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The Rideau (pronounced "Reed-O") is many things to many people. It is a superb area for recreation, it's a wonderful part of our Canadian heritage and it is a celebration of nature.

To answer the initial question, What's a Rideau?, the word rideau is French for curtain, the appearance of the falls where the Rideau meets the Ottawa River, to Samuel de Champlain who travelled up the Ottawa River in 1613. The name Rivière du Rideau first appeared on maps in about 1700.

Rideau Heritage
Hand Winching a lock gate
Kids helping canal staff winch open a lock gate
The Rideau Canal Waterway is living history. The locks operate today much as they did when first opened in 1832. You can go to a lock, put your hand on a massive stone that was quarried with human labour, hauled by sledge to the locksite, hewn into a finished shape by stonemasons and lifted by hand cranes into the spot that you see it today. Massive wooden lock gates are opened using hand winches, just as the were when the canal was first built.

The canal, used as a commercial waterway through to the early 1900s, helped to shape local communities. The Rideau Corridor has never lost the quiet pastoral charm of its early history.

Rideau Natural Environment
Loon with Chicks
Loon with a pair of chicks on her back
The Rideau is home to a large diversity of wildlife. From ospreys, loons and herons, to turtles, salamanders and frogs, to otters, muskrats and deer, to bass, trout and pickerel, the Rideau provides a wonderful habitat to all. This is in part due to human intervention since the building of the canal in the early part of the 19th century created a slackwater system in which the water levels are strictly controlled.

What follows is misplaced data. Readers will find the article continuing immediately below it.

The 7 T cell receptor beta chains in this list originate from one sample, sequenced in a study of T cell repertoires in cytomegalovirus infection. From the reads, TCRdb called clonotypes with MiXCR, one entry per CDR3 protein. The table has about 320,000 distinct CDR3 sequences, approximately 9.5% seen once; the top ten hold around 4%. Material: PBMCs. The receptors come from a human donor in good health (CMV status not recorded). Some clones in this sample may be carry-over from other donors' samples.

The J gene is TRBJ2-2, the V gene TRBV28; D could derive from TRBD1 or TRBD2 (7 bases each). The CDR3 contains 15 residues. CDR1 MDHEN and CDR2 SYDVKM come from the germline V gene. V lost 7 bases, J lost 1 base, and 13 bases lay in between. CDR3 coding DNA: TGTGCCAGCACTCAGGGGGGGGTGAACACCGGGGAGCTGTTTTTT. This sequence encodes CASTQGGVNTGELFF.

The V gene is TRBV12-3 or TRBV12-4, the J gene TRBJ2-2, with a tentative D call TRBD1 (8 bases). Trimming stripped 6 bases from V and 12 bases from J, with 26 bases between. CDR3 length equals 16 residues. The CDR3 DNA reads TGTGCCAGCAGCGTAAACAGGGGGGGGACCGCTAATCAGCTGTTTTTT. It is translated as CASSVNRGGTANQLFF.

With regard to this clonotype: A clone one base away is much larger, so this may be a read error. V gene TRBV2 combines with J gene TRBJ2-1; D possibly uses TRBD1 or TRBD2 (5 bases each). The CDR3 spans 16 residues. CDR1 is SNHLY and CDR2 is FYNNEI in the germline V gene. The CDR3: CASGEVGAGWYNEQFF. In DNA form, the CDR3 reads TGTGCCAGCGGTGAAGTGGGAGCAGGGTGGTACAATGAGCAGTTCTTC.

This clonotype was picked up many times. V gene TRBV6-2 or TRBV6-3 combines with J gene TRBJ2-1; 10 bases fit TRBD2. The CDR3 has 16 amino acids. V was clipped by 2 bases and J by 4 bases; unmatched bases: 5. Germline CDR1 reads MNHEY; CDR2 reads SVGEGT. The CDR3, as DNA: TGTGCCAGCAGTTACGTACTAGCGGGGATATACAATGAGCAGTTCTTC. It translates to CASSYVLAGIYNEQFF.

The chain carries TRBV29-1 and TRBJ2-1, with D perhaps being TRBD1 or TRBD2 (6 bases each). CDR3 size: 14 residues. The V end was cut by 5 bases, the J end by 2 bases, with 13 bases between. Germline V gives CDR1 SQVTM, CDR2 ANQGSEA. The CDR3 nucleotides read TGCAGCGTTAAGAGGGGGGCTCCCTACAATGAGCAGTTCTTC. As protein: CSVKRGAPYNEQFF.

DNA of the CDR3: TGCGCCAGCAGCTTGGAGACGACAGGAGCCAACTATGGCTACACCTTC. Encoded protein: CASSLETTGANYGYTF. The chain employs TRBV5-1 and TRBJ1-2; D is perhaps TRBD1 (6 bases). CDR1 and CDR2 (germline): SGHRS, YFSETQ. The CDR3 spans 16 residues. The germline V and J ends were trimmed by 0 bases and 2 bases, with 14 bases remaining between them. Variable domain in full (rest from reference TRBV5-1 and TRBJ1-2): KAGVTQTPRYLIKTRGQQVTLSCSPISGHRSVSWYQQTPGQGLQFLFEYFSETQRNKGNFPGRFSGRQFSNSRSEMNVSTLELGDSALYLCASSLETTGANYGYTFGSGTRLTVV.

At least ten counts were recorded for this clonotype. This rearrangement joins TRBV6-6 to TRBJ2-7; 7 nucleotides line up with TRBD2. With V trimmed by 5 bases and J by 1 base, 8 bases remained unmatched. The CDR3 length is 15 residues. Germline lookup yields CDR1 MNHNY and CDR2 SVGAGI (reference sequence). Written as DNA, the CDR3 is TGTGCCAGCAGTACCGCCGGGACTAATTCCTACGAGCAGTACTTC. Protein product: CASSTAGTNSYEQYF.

The Rideau traverses a varied terrain, flat sedimentary plains in the north and south with the rocky exposures of the Canadian Shield in the center. It is this exposure of shield rock that created the beautiful Rideau Lakes. Of the 1,000 plus kilometres of shoreline along the Rideau, a significant portion remains undeveloped, a haven for local wildlife. Conservation areas, provincial parks, and fish and bird sanctuaries provide further protected habitat along the length of the Rideau Canal.

Rideau Recreation

Canoe on Opinicon Lake
Canoe and Fall colours on Opinicon Lake
The Rideau is probably best epitomized by the town of Perth's motto "make haste slowly". The Rideau is a place to kick back and relax. A leisurely boat trip along the waterway, a scenic tour by car along the Rideau Heritage Route, every turn along the way brings new opportunities to enjoy life. The Rideau Canal is one of Parks Canada's heritage canals and it is set up to welcome the visitor. In fact all the Rideau welcomes visitors with a wide variety of services; marinas, B&Bs, lodges, hotels, campgrounds, cottages, stores of every variety, restaurants, golf courses, and museums.

The Rideau is also a place of festivals - the Tulip Festival in Ottawa, Canalfest in Merrickville, the Delta Fair, the Perth Garlic Festival, Seeleys Bay's Frost Fest, the Lyndhurst Turkey Fair, Busker's Rendezvous in Kingston, Colone By Day in Ottawa, Rideau Valley Art Festival in Westport, Winterlude in Ottawa, maple syrup festivals up and down the corridor, there is a celebration for every turn of the season.
Friends of the Rideau
P.O. Box 1232, Stn. Main
Smiths Falls, Ontario, Canada, K7A 5C7

email: info@rideaufriends.com

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